Lincoln Silver Dollar Intro Prices Ending, Sales Near Mintage Limits


2009 Abraham Lincoln Commemorative Silver DollarIntroductory US Mint proof and uncirculated Abraham Lincoln Silver Dollar prices end on Monday, March 16, at 5:00 pm ET. Prices will increase from $37.95 to $41.95 for the proof and from $31.95 to $33.95 for the uncirculated.

Getting the commemorative coins at their lowest prices is undoubtedly a call to action for buying now. But perhaps more compelling is the possibility that the Mint could stop selling one or both coins before Monday even arrives, or very shortly thereafter.

Why? Because the coins are near their sellout levels.

The mintage for both coins combined is a maximum of 500,000, with an unspecified amount within that total set aside for a special five-coin set to include one or both coins (the Mint has yet to provide details.) Last week’s sales figures showed some 100,000 had sold within about a week and a total of 335,051 were already purchased since Feb. 12.

If that pace has continued, only a few days may be left where either Lincoln Silver Dollar is available. In short, waiting too much longer is likely to result in:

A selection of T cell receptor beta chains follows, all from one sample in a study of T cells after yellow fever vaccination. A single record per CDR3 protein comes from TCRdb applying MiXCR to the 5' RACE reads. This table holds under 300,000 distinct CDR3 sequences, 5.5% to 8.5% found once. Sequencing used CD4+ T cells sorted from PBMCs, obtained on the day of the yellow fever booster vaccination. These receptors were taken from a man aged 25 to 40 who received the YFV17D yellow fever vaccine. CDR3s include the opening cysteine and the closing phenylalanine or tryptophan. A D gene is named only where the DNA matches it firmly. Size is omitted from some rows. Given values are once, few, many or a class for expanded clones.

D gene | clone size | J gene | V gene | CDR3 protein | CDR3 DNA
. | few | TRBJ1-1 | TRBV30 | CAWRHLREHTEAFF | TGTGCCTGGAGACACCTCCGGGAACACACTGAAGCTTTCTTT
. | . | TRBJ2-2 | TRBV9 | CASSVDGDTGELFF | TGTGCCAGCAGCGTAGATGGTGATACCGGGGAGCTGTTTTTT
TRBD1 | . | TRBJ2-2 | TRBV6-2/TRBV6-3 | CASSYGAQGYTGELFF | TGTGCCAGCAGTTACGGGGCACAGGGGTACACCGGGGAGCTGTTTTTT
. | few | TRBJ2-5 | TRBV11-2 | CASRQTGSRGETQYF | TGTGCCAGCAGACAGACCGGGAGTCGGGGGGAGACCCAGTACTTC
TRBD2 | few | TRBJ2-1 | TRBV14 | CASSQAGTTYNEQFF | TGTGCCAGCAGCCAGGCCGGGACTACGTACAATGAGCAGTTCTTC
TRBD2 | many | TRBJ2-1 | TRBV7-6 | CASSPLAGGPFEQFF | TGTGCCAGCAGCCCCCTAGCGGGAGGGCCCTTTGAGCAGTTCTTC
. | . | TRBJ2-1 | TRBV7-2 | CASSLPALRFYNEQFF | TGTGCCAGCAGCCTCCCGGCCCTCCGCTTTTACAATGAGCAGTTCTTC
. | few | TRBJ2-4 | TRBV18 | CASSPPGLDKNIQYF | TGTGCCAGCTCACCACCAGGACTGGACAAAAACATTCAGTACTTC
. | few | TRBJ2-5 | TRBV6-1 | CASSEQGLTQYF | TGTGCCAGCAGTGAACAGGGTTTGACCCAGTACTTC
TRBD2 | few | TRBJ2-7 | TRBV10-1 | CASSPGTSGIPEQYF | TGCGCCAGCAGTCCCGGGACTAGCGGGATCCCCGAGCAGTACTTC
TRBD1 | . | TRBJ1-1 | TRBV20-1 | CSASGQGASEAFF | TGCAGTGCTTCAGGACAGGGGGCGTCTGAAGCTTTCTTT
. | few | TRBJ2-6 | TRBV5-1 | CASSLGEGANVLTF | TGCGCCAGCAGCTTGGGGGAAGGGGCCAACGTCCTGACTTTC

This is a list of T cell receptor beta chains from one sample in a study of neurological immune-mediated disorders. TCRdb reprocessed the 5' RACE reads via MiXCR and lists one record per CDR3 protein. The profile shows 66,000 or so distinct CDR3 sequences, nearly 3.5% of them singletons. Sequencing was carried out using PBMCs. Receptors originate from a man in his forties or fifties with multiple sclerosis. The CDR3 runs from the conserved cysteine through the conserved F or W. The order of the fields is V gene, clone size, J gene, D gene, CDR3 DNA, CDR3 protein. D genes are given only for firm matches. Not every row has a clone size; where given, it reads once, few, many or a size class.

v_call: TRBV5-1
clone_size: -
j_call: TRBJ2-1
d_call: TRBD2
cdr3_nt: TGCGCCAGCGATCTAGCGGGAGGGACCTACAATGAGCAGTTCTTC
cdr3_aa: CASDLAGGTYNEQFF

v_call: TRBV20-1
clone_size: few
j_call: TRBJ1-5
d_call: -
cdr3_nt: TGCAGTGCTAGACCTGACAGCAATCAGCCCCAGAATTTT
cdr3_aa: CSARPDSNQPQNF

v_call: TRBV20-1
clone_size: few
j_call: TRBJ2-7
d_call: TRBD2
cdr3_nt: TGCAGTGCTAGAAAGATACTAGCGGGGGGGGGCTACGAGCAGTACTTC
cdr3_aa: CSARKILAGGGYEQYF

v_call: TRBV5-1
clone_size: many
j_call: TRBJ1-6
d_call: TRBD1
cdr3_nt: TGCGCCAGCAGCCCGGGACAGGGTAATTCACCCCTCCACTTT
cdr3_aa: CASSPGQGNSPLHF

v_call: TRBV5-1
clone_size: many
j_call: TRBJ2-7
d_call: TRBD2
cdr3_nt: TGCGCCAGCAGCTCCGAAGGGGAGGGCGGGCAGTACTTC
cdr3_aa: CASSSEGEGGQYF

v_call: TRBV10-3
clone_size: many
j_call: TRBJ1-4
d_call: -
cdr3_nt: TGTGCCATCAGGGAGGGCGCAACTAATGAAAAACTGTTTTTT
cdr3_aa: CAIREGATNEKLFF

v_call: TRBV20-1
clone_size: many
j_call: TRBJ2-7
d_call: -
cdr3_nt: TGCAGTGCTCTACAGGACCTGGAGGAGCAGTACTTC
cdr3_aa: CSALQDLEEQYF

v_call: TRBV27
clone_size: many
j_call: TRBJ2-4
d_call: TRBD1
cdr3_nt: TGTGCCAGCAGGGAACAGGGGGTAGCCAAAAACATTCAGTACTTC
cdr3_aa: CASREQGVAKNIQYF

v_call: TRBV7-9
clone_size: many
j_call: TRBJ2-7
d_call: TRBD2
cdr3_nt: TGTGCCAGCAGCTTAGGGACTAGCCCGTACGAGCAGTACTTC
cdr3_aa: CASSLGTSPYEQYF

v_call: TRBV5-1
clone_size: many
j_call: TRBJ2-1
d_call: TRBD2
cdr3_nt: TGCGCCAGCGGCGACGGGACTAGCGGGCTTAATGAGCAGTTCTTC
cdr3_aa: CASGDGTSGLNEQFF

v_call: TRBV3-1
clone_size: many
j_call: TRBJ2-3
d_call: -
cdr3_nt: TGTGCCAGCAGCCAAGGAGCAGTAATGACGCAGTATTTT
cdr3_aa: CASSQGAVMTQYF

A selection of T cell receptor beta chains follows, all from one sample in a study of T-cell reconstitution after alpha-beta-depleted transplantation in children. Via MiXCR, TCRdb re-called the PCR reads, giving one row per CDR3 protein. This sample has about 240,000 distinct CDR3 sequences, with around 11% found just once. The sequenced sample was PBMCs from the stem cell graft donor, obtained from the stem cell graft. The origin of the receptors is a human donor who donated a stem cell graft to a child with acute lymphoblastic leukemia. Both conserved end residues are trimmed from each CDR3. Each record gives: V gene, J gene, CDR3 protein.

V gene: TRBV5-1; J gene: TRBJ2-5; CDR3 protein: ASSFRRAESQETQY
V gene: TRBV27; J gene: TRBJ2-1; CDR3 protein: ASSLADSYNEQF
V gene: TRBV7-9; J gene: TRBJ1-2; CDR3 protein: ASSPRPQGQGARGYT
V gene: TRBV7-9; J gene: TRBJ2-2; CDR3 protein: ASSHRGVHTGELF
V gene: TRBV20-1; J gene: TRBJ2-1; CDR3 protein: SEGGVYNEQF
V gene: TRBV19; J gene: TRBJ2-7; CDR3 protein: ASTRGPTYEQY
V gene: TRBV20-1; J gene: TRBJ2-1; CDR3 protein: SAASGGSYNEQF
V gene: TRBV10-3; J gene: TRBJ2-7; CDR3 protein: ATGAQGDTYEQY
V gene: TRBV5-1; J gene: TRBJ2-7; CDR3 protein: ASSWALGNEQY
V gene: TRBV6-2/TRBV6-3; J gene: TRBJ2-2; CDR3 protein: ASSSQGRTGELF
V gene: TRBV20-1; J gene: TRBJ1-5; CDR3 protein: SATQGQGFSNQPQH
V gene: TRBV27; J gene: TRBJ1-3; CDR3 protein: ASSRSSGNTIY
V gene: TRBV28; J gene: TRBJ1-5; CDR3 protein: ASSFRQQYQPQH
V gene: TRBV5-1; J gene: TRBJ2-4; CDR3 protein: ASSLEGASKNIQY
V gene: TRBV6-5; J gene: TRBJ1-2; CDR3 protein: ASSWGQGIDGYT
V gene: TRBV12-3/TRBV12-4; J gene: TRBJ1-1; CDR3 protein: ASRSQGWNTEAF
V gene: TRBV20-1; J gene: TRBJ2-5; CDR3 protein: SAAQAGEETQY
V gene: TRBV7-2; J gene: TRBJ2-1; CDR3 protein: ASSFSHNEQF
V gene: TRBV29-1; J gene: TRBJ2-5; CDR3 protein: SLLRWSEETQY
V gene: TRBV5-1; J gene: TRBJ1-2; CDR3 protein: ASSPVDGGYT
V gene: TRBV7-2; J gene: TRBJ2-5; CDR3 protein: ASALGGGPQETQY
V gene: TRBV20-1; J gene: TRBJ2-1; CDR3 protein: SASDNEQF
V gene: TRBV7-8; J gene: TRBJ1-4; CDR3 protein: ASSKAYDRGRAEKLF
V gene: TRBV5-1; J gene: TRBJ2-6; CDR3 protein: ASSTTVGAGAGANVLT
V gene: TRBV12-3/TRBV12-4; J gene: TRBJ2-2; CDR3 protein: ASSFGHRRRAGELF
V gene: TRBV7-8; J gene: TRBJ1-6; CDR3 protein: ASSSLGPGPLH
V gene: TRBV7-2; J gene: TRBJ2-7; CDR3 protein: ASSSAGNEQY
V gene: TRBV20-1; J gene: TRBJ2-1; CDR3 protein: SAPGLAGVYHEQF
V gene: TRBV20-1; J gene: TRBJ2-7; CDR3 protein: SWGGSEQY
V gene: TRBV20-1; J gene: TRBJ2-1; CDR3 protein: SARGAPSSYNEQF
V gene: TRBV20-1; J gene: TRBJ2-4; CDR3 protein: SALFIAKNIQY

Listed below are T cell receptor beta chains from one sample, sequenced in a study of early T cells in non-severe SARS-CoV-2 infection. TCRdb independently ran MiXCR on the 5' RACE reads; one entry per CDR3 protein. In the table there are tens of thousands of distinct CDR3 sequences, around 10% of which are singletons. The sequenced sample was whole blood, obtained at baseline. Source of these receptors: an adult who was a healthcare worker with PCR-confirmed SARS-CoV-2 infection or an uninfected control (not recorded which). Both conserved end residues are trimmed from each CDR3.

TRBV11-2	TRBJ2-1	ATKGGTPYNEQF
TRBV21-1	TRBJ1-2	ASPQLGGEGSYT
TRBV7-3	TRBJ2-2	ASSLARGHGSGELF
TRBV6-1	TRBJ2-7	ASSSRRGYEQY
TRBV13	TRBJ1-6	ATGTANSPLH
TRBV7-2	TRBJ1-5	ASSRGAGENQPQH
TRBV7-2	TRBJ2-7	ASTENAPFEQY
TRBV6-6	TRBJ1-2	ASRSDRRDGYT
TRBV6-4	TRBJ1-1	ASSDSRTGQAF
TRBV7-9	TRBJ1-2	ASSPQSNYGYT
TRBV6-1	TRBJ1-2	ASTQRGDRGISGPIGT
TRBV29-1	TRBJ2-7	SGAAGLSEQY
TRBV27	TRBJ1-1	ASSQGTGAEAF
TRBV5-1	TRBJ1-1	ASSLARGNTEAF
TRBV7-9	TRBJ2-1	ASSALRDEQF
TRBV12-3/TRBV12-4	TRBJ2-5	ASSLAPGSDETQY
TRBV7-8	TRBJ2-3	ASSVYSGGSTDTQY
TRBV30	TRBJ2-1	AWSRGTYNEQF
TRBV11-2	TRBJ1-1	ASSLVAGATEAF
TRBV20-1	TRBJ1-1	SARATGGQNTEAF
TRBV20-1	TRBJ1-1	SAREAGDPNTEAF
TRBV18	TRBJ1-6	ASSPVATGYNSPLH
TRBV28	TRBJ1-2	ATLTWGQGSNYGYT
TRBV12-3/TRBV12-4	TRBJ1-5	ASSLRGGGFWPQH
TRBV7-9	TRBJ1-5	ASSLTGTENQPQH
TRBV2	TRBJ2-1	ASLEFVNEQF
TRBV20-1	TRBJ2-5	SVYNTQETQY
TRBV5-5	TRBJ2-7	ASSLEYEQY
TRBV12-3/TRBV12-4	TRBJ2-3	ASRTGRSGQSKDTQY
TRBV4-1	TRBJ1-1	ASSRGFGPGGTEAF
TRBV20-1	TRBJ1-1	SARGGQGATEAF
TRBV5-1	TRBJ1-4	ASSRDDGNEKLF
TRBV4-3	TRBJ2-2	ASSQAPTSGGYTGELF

• Paying more for each coin, or
  • Having to buy one or both from the secondary market instead of the Mint, or
  • Having to hope that both coins are in the special five-coin set, and that the set and pricing is attractive

Interestingly, current eBay auctions shows bidding for MS69 and PF69 specimens around $12-$18 higher than current Mint prices. And MS70 and PF70 coins are now being sold for about 4X the intro prices. While ungraded silver dollars are listed for less, it only seems logical to expect that prices will rise across the board given the circumstances at hand.

With demand clearly high, price increases coming, and a likely sellout on the fast approaching horizon, if you want the Lincoln Silver Dollars, now is the best time to purchase them straight from the Mint.

The US Mint page for each coin is located at:

The Lincoln commemorative silver coins, as well as the four newly redesigned 2009 Lincoln Pennies, celebrate the 200th anniversary of Abraham Lincoln’s birth on Feb. 12, 1809.

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David G.

I was thrilled to purchase my Lincoln Commemorative Proof sets, But was told by a friend and fellow collector not to bother because commemoratives never increase in value. I hope they skyrocket so I can show him he should have bought like I did


i just bought my lincoln dollar for $56.45, and now i see there up to almost 60-80$ in price. low mintage means higher prices.